IMPORTANT NOTICE: At Fortis Healthcare, we are fully supportive of the National priorities set out by the Hon’ble Prime Minister of India. Further to the directives of the Government provided in their press release dated 8th Nov 2016, payments at Government hospitals can be made through 500 and 1000 Rupee denomination notes. In view of the hardship being caused to the large number of patients at private hospitals, we have made an urgent representation to the Government that this exemption should apply equally, for payments, at private hospitals. We are following up with the authorities and hope the Government will step in quickly to resolve this anomaly. Meanwhile, at Fortis hospitals across the country, we continue to accept payments through credit card, debit card and electronic banking transfers. As 500 and 1000 Rupee denomination notes are no longer legal tender we are only accepting 100 Rs and lower currency notes. As per Government regulation, a PAN card and legitimate ID proof is however required for payments in cash exceeding Rs 50,000. Meanwhile we continue to ensure that emergency cases get immediate medical attention without delay whatsoever and have put in more administrative staff and help desks to assist patients.

Gamma Knife radiosurgery

Gamma Knife radiosurgery is a type of radiation therapy used to treat tumors and other abnormalities in the brain.

In Gamma Knife radiosurgery, specialized equipment focuses close to 200 tiny beams of radiation on a tumor or other target. Although each beam has very little effect on the brain tissue it passes through, a strong dose of radiation is delivered to the site where all the beams meet.

The precision of Gamma Knife radiosurgery results in minimal damage to healthy tissues surrounding the target. In some cases, Gamma Knife radiosurgery may have a lower risk of side effects compared with other types of radiation therapy. Also, Gamma Knife radiosurgery is often a safer option than is traditional brain surgery.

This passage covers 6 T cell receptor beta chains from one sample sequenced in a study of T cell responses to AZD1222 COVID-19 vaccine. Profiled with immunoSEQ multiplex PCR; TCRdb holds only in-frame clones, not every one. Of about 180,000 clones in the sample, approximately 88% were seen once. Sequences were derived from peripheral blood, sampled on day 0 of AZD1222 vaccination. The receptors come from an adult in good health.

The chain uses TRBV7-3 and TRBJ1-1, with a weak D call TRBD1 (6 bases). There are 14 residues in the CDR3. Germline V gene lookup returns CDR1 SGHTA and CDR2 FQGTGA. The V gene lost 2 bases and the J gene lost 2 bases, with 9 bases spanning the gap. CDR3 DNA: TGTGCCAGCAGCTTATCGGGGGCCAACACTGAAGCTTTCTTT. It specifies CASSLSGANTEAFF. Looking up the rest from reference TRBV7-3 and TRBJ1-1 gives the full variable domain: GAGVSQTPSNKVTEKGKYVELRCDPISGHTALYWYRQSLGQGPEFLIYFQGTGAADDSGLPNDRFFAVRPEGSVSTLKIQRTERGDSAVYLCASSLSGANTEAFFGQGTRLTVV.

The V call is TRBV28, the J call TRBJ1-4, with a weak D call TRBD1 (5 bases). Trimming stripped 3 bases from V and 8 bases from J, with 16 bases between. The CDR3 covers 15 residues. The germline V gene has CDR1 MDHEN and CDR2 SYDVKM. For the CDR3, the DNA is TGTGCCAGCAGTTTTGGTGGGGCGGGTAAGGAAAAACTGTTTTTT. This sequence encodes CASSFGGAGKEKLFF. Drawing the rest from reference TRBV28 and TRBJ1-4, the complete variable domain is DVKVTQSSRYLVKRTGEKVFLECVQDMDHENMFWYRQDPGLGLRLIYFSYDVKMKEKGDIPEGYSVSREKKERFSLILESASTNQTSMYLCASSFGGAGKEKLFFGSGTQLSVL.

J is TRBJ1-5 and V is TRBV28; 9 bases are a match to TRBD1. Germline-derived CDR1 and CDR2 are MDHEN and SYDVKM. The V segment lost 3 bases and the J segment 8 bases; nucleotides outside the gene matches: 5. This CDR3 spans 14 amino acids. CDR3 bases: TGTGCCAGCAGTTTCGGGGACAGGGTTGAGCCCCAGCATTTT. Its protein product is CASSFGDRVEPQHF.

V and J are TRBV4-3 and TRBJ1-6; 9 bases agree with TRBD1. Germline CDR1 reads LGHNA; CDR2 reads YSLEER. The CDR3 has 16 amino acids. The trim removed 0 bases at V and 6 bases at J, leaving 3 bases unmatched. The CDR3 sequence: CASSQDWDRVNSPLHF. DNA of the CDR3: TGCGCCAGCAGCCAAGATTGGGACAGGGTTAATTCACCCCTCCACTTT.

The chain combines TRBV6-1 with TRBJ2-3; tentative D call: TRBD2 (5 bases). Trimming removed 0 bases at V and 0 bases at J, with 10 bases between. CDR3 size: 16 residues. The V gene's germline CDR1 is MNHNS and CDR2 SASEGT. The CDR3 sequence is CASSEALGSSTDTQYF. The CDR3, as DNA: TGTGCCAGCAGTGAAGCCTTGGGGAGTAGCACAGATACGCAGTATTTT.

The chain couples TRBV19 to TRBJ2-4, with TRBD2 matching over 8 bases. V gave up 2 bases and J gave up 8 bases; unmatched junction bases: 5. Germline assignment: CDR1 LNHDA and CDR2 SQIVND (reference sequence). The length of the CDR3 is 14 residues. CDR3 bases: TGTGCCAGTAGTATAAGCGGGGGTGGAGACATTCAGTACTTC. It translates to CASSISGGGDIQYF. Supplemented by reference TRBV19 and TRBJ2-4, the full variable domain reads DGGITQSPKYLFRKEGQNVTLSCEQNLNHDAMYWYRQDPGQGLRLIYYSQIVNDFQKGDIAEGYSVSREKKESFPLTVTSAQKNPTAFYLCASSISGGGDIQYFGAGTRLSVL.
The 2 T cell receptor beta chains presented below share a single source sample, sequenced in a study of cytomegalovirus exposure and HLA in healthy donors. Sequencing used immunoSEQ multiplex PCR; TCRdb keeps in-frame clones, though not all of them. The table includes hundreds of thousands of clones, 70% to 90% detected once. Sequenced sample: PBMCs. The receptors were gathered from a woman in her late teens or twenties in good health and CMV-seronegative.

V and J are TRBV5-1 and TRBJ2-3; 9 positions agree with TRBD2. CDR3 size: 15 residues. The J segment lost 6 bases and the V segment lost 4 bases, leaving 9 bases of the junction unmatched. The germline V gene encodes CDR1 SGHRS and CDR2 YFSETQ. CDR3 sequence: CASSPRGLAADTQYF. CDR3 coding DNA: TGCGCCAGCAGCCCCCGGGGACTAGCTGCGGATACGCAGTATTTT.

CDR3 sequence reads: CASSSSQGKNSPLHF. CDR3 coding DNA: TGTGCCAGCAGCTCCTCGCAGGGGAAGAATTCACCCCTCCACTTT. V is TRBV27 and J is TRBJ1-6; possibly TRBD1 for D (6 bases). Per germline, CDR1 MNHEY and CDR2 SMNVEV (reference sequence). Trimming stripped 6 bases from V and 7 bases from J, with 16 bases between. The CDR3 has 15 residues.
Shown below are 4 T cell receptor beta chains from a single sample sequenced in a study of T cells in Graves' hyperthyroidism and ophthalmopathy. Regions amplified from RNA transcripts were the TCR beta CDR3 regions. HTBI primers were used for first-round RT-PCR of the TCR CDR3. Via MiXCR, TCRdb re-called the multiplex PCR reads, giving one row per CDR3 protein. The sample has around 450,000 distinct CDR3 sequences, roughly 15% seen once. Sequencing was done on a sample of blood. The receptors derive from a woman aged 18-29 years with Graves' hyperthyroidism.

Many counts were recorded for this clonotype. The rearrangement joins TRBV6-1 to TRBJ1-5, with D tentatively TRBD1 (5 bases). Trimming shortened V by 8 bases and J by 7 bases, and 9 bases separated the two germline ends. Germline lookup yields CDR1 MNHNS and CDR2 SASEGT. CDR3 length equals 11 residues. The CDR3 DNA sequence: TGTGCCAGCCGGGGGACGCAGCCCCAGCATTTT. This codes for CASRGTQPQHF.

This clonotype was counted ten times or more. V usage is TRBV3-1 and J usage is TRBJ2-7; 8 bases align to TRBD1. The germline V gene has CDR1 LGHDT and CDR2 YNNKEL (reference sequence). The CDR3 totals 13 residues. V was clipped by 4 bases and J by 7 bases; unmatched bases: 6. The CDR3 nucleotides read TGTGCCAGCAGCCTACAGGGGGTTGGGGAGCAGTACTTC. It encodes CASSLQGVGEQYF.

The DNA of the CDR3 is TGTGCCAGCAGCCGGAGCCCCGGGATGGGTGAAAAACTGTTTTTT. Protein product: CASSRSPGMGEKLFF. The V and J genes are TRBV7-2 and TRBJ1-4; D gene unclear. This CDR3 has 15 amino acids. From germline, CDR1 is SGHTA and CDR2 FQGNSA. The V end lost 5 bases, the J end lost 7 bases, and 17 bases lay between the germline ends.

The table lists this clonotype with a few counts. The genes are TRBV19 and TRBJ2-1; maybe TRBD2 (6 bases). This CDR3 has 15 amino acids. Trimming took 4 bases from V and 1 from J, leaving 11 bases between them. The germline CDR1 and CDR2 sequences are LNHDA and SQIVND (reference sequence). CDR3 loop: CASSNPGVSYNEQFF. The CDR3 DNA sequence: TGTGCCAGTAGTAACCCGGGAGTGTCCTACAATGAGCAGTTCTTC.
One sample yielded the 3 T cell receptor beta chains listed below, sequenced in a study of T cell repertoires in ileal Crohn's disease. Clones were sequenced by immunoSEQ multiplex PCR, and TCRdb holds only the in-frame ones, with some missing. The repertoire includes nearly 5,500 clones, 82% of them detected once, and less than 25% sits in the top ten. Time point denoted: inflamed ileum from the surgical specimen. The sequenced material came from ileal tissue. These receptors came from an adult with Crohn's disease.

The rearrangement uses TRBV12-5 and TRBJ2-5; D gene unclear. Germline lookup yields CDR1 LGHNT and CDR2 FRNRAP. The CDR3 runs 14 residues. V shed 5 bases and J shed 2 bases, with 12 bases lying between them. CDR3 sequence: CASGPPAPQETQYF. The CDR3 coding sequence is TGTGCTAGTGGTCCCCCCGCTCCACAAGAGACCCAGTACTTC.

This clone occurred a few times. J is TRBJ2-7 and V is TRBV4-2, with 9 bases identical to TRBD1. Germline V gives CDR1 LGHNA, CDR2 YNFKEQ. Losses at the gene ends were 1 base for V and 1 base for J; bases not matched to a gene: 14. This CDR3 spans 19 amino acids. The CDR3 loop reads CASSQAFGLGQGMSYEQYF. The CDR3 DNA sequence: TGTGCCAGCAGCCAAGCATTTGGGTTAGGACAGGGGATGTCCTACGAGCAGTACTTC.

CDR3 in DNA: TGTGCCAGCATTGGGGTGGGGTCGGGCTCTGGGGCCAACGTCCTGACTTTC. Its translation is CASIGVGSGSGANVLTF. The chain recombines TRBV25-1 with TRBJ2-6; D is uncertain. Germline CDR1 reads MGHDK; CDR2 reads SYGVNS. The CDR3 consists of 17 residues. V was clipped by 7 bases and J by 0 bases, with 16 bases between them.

Gamma Knife radiosurgery is usually a one-time therapy completed in a single day.


Why it's done Risks How you prepare What you can expect Results

Gamma Knife radiosurgery is often an appropriate alternative to standard brain surgery (neurosurgery), which requires incisions in the skull, membranes surrounding the brain and brain tissue. This type of radiation treatment is usually performed when:

  • A tumor or other abnormality in the brain is too hard to reach with standard neurosurgery
  • A person isn't healthy enough to undergo standard surgery
  • A person prefers a less invasive treatment

Gamma Knife radiosurgery is most commonly used to treat the following conditions:

  • Brain tumor. Radiosurgery is useful in the management of small noncancerous (benign) and cancerous (malignant) brain tumors.

    Radiosurgery damages the genetic material (DNA) in the tumor's cells. The cells lose their ability to reproduce and may die, and the tumor may gradually shrink.

  • Arteriovenous malformation (AVM). AVMs are abnormal tangles of arteries and veins in your brain. In an AVM, blood flows from your arteries to veins, bypassing smaller blood vessels (capillaries). AVMs may disrupt the normal flow of blood and lead to bleeding.

    Radiosurgery destroys the AVM and causes the blood vessels to close off over time.

  • Trigeminal neuralgia. Trigeminal neuralgia is a disorder of one or both of the trigeminal nerves, which relay sensory information between your brain and areas of your forehead, cheek and lower jaw. This nerve disorder causes disabling facial pain that feels like an electric shock.

    After treatment, many people will experience pain relief within a few days to a few months.

  • Acoustic neuroma. An acoustic neuroma (vestibular schwannoma), is a noncancerous (benign) tumor that develops along the main balance and hearing nerve leading from your inner ear to your brain.

    When the tumor puts pressure on the nerve, a person can experience hearing loss, dizziness, loss of balance and ringing in the ear (tinnitus). As the tumor grows, it can also put pressure on the nerves affecting sensations and muscle movement in the face.

    Radiosurgery may stop the growth or minimize the size of an acoustic neuroma with little risk of permanent nerve damage.

  • Pituitary tumors. Tumors of the bean-sized gland at the base of the brain (pituitary gland), can cause a variety of problems. The pituitary gland controls hormones in your body that control various functions, such as your stress response, metabolism and sexual function.

    Radiosurgery can be used to shrink the tumor and lessen the disruption of pituitary hormone regulation.


© 1998-2015 Mayo Foundation for Medical Education and Research (MFMER). All rights reserved. Terms of use